Inert Detritus The Internet's dust bunnies

15 March 2008 @ 1pm

Perfection In Code

The Escapist just did a very intriguing interview with Jason Rohrer on design, development, and perfection.

After pushing an app out the door earlier this semester (CPU History), and actively developing the website at my part-time job (at VBI), I understand the fine balance between timeliness of release and striving for perfection.

When writing CPU History, I knew there were certain things that absolutely, positively had to be correct: the values for CPU usage had to be both timely and accurate: an app that lags a half-second behind what’s really happening is useless.

Other parts, however, weren’t so critical. I wrote CPU History primarily because Activity Monitor in Leopard took 18–22% of my total CPU on my iBook G4. Knowing two things, I decided that multicore support wasn’t on my list for a 1.0 release: I was on a single-core system, and when my new MacBook Pro arrived, I could afford the CPU cycles to run Activity Monitor instead.

(Small aside: the limitations of Activity Monitor’s history graphing, especially with no way to change display color, bar width, or update frequency are driving me slightly insane, however, and I will be refining code from @dsandler to get full dual-core support up and working.)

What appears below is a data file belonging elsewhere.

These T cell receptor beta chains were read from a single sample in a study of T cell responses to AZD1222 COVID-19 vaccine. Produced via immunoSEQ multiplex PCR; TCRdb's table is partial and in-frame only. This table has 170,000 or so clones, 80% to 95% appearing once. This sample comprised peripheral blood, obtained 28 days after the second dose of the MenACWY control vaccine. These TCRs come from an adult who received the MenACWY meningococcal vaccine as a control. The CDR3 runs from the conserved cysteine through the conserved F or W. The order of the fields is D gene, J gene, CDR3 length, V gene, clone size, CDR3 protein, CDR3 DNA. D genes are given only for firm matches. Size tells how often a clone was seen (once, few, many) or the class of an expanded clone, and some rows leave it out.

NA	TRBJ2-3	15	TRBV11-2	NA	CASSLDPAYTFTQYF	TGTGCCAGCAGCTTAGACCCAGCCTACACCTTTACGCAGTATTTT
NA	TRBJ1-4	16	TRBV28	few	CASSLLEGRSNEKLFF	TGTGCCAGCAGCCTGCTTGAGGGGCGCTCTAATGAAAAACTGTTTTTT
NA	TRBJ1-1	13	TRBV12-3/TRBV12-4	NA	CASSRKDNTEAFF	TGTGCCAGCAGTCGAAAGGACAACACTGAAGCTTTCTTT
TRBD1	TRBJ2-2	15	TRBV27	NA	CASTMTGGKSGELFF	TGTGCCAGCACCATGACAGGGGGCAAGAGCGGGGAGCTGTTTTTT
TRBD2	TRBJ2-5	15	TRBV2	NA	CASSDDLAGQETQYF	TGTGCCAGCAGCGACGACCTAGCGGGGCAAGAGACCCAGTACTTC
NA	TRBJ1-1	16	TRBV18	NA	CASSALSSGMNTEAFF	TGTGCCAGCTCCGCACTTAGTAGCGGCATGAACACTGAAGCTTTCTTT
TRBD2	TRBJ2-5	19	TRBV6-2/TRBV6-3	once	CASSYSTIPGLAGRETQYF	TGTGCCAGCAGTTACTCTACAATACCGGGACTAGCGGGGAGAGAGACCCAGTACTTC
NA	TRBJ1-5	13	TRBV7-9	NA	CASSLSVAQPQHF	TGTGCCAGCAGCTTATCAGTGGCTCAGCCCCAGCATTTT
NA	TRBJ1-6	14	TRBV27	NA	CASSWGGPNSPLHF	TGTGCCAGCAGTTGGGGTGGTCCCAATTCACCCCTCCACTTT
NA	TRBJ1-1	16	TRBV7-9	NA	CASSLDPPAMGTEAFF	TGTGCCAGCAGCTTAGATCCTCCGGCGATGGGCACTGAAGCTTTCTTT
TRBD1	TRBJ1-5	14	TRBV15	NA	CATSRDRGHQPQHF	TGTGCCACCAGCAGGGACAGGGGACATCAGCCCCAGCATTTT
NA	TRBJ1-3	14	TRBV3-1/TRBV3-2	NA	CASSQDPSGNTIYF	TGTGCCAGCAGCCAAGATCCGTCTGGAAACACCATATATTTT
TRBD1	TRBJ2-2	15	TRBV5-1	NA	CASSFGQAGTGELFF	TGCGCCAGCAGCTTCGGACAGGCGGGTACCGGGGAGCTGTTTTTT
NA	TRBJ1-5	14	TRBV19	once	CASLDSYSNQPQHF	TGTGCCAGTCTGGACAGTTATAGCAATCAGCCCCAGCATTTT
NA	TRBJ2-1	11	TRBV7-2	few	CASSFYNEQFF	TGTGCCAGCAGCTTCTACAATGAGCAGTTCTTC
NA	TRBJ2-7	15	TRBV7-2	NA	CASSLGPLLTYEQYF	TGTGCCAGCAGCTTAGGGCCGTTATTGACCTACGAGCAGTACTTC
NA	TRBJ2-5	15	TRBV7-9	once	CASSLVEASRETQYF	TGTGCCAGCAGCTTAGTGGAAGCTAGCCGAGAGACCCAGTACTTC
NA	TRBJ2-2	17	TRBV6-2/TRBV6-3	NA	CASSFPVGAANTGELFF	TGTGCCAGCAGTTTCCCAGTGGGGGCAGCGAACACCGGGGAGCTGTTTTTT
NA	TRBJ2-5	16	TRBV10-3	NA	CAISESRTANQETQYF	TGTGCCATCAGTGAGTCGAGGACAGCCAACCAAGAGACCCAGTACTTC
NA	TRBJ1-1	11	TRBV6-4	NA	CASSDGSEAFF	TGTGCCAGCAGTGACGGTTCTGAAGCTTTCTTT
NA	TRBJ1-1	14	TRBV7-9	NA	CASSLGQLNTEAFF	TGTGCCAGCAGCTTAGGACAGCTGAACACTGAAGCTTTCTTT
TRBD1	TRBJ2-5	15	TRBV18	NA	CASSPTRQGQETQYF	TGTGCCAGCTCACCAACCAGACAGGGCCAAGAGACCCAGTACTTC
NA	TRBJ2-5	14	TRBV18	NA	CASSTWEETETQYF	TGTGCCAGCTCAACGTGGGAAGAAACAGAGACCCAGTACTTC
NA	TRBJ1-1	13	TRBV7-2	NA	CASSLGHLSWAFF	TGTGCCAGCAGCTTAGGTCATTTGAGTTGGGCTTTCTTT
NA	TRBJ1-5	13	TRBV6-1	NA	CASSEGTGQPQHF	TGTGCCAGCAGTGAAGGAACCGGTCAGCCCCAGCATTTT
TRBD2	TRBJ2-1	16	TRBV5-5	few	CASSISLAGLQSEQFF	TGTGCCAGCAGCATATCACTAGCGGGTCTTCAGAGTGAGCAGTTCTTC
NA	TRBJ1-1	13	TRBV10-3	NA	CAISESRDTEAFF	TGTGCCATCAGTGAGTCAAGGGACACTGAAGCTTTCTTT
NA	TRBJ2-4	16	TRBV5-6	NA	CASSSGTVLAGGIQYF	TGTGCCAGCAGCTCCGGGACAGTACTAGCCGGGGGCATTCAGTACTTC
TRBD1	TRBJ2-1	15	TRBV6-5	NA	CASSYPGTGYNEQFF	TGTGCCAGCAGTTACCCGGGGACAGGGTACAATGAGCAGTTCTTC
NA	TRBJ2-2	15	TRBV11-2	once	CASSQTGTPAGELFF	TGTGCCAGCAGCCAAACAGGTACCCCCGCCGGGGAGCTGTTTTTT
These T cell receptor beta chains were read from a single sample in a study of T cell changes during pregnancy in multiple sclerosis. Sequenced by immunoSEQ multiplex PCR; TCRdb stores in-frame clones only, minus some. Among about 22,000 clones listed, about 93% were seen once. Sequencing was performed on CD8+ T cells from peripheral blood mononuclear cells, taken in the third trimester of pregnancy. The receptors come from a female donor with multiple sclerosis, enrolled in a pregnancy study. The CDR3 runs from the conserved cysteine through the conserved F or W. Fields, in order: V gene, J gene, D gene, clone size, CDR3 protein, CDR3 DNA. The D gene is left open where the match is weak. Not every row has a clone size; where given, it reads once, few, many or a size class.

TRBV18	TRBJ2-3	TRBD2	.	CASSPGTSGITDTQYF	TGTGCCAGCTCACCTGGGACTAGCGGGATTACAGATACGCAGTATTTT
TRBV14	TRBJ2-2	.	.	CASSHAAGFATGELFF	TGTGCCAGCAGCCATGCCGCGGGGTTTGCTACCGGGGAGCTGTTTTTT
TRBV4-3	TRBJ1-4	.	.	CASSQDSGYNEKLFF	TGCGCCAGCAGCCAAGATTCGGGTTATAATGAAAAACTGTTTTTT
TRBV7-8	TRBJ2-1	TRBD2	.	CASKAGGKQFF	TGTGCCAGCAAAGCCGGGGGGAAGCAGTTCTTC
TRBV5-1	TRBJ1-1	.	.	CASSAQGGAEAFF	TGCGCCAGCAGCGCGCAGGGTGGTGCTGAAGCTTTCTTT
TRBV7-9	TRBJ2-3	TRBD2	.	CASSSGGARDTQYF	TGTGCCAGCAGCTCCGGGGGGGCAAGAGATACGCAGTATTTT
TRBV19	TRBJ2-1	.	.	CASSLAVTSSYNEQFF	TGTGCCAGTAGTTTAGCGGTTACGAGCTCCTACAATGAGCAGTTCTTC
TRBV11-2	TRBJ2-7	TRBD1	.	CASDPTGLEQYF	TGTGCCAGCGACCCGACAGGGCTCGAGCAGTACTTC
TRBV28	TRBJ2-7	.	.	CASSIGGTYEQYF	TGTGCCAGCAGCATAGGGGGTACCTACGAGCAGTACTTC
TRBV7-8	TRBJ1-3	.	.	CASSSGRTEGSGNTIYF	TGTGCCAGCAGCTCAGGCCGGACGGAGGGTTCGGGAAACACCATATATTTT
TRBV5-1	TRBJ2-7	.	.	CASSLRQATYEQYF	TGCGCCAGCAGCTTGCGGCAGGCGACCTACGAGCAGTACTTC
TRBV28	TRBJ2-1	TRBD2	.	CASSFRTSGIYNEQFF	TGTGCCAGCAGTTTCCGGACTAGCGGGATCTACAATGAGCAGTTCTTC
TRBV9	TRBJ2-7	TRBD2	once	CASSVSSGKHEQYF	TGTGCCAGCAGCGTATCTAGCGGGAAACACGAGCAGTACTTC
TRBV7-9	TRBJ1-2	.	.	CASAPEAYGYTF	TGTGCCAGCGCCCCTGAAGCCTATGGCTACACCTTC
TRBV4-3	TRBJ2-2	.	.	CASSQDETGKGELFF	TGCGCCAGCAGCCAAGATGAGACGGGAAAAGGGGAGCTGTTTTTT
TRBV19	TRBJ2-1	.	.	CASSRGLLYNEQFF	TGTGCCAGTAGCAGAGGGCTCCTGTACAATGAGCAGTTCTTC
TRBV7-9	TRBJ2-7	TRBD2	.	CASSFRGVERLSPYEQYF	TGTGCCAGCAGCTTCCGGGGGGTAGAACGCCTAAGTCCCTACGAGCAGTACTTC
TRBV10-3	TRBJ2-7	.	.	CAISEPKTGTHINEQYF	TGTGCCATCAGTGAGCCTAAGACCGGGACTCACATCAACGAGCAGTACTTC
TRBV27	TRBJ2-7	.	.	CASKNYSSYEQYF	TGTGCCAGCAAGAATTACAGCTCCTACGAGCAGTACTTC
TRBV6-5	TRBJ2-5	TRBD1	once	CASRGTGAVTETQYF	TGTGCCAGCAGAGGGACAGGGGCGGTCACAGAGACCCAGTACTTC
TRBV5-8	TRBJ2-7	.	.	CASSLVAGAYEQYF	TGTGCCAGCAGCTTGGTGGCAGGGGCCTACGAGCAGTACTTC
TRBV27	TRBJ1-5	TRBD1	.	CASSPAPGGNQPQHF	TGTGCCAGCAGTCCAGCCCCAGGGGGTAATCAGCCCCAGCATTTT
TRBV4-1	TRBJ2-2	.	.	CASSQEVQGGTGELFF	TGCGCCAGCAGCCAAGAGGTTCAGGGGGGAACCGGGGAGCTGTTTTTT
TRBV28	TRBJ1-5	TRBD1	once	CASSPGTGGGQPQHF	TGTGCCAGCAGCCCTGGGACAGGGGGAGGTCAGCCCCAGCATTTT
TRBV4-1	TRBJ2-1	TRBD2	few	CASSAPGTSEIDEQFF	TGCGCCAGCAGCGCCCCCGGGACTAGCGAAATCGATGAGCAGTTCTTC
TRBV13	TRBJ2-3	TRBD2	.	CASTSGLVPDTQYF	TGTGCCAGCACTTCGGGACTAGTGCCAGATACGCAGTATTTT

I released CPU History 1.0 with a few known bugs, too. Adjusting the update frequency or other graphing preferences clears the graph history, for example. It wasn’t a catastrophic bug (which I define as anything that causes data loss, corruption, or makes the app so unusable as to make it useless to the user), but it was bothersome, and it drove me to spend an hour regressing the bug so I could accurately reproduce it. I tried digging into the code a bit to see why it was happening, but it quickly became clear that it lay in the interaction between code I had written and some parts of Memory Monitor that were reused with no alterations. I decided to back off and release the app as-is: releasing the 1.0 was more important.

Perfection, while achievable, would mean never shipping anything out the door. There’s a fine balance between tolerating a minor issue in the interest of getting something out the door, and stopping everything else to fix a catastrophic bug